Reducing the levels of family violence for Indigenous women and children is a national priority, involving complex intersectional issues. The aims of this pilot study were to identify areas in policy, service delivery and legal assistance to enable better access for Indigenous female victims of family violence, improve their experience and satisfaction with these services, and increase their capacity to seek assistance from police and services and pursue court processes.
The study investigated the effectiveness of family violence policies, legislation and support services for Indigenous women in Kununurra, WA.
It was guided by the following key research questions:
1. What are the historical, social, political, economic and regulatory contexts that frame Indigenous family violence for Indigenous women in Kununurra and WA?
2. What are the different impacts of family violence legislation and related policy for Indigenous women in different Australian contexts and do the varying family violence reforms underway in Victoria, Queensland and Western Australia address the needs of Indigenous women?
3. What are the specific barriers and enablers that impact on the capacity of Indigenous female victims of violence to seek assistance from police and services, to pursue court processes, and to improve their experience and satisfaction with these services?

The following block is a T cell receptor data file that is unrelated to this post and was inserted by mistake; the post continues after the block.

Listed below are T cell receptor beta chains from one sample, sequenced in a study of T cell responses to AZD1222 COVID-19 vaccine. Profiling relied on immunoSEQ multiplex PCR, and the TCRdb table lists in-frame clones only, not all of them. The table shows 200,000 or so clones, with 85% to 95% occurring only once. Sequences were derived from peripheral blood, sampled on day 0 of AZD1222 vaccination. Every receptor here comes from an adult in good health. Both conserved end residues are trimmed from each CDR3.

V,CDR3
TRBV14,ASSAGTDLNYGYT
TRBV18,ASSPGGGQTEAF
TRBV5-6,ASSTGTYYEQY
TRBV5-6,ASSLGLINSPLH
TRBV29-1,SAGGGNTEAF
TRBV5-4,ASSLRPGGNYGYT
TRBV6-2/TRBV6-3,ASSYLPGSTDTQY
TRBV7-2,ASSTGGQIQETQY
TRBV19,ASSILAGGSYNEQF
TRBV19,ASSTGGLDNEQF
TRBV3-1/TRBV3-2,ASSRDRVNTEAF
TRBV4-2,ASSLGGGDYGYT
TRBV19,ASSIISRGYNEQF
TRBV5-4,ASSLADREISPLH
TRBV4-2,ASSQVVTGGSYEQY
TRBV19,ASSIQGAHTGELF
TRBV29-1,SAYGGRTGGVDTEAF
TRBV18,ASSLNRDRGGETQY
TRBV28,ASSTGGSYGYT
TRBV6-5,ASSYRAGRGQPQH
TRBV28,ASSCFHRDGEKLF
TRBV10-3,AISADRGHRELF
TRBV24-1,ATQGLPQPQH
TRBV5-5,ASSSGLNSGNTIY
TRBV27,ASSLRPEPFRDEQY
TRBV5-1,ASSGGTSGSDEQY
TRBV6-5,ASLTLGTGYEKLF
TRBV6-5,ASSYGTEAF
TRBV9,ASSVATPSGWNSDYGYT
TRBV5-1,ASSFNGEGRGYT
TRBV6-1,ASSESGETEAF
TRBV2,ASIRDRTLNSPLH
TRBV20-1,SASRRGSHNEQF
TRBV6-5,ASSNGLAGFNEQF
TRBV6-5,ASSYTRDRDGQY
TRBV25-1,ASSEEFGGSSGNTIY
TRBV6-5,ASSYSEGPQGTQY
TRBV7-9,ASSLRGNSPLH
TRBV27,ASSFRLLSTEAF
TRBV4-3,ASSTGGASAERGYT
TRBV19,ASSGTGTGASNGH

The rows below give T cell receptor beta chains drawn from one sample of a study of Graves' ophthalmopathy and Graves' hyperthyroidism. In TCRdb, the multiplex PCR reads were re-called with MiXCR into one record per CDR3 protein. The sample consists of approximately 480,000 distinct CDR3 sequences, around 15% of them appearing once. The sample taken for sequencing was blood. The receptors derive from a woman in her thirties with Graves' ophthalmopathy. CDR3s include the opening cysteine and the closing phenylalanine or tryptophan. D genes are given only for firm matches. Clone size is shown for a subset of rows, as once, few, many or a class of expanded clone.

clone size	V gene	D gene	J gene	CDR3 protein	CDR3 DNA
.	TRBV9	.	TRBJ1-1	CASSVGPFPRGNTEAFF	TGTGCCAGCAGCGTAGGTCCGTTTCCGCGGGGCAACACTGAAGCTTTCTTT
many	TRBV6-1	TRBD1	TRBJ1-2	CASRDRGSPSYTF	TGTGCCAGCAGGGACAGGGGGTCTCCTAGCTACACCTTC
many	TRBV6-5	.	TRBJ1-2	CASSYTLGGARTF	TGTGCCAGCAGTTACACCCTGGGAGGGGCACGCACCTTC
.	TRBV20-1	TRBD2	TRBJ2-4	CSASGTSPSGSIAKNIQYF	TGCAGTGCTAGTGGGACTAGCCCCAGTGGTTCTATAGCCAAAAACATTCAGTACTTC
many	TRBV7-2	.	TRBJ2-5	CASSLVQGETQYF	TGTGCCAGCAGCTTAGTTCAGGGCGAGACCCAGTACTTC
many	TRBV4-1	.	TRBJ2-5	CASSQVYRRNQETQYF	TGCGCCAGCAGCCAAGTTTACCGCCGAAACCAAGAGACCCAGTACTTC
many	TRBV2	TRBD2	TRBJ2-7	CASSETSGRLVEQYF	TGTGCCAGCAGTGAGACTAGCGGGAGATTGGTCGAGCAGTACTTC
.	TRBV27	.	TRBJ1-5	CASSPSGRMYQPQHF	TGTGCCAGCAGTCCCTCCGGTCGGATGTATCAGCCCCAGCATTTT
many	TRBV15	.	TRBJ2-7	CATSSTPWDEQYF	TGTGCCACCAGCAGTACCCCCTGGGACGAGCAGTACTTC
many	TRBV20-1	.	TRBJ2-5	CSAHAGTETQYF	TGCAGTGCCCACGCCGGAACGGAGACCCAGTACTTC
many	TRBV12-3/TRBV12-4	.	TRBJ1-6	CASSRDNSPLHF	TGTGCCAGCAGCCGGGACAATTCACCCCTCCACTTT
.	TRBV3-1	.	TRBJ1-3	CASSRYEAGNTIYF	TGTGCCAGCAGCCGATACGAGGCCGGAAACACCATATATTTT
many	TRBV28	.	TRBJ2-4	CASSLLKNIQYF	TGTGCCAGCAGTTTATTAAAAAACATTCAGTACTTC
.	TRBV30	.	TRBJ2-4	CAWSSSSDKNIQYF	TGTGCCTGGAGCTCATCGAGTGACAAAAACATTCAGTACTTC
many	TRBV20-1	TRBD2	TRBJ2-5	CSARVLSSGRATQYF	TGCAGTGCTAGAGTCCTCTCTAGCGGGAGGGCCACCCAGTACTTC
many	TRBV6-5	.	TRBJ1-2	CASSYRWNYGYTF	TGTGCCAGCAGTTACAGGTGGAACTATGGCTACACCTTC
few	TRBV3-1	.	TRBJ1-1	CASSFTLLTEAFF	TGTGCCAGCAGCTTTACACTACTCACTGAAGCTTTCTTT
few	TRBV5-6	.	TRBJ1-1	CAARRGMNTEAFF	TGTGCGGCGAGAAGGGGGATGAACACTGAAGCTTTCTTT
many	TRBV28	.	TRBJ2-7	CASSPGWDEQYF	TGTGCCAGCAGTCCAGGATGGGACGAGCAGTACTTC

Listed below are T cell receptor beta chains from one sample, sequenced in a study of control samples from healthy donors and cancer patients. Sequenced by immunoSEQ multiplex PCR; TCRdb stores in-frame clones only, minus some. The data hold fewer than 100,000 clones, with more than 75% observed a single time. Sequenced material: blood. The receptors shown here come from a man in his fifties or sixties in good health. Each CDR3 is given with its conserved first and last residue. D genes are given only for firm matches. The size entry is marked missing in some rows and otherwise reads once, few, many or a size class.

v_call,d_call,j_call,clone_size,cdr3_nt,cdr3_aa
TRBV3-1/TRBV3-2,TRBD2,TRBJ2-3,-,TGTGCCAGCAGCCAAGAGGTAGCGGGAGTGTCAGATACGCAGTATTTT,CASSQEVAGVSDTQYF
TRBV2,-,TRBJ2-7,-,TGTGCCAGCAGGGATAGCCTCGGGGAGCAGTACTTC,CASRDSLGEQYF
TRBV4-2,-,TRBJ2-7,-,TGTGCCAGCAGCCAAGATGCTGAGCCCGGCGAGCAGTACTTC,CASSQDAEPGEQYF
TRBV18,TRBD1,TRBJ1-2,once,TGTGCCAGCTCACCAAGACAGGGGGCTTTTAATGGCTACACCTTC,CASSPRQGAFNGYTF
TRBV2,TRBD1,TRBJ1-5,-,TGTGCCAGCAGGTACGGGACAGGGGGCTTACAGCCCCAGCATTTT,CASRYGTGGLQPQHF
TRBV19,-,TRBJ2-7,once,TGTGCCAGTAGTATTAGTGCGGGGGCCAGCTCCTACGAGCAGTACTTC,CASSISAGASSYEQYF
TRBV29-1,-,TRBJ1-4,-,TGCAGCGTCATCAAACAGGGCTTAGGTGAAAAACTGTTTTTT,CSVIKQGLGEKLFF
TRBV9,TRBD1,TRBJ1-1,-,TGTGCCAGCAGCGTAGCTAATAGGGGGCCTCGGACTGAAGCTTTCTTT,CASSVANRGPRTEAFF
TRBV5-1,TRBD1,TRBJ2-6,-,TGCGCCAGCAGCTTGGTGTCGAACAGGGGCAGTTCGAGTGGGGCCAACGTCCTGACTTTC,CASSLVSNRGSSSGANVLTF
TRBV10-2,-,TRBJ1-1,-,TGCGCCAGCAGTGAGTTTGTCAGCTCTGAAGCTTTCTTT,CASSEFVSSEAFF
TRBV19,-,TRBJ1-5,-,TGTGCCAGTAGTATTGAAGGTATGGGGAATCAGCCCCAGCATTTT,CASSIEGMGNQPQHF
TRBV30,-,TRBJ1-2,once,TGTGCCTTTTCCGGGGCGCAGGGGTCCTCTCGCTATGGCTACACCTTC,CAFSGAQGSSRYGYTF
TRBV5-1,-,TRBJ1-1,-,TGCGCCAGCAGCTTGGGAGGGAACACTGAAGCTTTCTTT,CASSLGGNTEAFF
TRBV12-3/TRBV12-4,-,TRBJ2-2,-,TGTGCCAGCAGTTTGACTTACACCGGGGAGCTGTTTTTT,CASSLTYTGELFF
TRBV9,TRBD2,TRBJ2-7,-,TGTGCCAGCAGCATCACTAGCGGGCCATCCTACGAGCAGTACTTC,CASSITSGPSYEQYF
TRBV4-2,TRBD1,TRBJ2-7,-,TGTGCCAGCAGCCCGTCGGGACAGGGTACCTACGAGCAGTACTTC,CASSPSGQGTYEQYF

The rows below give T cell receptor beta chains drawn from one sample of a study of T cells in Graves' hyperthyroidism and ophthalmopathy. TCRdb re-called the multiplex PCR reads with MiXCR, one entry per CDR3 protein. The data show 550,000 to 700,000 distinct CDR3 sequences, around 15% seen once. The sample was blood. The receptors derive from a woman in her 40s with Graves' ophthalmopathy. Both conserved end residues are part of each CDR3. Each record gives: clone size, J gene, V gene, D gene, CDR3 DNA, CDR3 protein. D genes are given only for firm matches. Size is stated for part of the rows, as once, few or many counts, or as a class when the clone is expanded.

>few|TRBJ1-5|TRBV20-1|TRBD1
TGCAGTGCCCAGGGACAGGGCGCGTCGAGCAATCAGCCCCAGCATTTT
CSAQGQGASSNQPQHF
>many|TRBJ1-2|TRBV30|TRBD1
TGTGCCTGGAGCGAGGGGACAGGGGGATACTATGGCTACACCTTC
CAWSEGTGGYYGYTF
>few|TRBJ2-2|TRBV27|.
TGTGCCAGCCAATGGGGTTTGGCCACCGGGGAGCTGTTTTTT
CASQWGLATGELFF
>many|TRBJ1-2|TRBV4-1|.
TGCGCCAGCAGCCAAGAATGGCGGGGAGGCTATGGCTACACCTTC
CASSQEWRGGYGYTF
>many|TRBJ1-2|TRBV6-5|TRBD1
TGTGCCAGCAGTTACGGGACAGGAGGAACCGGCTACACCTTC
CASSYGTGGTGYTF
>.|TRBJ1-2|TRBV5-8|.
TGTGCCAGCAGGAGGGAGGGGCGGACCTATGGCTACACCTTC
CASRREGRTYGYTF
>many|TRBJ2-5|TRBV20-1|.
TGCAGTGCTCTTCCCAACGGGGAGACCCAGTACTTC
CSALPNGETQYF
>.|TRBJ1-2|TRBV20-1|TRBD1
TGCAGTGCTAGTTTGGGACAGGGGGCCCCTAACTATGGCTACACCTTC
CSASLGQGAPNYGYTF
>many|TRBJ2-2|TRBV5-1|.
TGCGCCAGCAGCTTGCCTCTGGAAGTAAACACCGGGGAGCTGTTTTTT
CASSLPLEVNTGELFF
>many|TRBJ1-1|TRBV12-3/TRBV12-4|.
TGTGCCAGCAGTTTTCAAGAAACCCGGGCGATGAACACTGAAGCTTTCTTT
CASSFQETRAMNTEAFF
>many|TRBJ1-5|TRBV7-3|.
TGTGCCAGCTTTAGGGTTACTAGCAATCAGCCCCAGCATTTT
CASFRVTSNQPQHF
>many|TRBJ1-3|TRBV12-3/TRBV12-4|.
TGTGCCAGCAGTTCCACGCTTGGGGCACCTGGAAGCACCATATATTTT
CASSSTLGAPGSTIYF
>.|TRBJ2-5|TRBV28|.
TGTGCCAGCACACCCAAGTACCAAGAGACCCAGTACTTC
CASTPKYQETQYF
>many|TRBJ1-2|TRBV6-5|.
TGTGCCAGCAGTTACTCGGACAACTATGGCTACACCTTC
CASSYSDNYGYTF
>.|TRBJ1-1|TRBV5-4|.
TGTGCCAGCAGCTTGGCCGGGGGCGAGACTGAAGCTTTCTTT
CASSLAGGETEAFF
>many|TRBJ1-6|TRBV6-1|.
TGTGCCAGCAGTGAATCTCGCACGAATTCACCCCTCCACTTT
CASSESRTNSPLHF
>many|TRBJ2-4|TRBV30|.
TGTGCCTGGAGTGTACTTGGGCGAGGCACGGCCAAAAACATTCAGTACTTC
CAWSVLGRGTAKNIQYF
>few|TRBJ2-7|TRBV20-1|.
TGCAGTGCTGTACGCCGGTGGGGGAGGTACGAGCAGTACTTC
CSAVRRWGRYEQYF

This research used ethnographic methods, with a reliance on participant observation. The research methods included: (1) a comparative, critical historical legal analysis and contemporary assessment of FDV related legal framework in Australia, with a focus on West Australia; (2) ethnographic interviews; (3) quantitative epidemiological analysis of publicly available, relevant datasets in Kununurra. Using thematic analysis, the data will form the empirical basis of an extended case-study history developed by the ethnographic and socio-legal analyses.
Dr Kristen Smith
Gawooleng Yawoodeng Aboriginal Corporation
Kununurra Waringarri Aboriginal Corporation
Ord Valley Aboriginal Health Service
Ngnowar-Aerwah Aboriginal Corporation
University of Melbourne Early Career Research Grant ($37,363)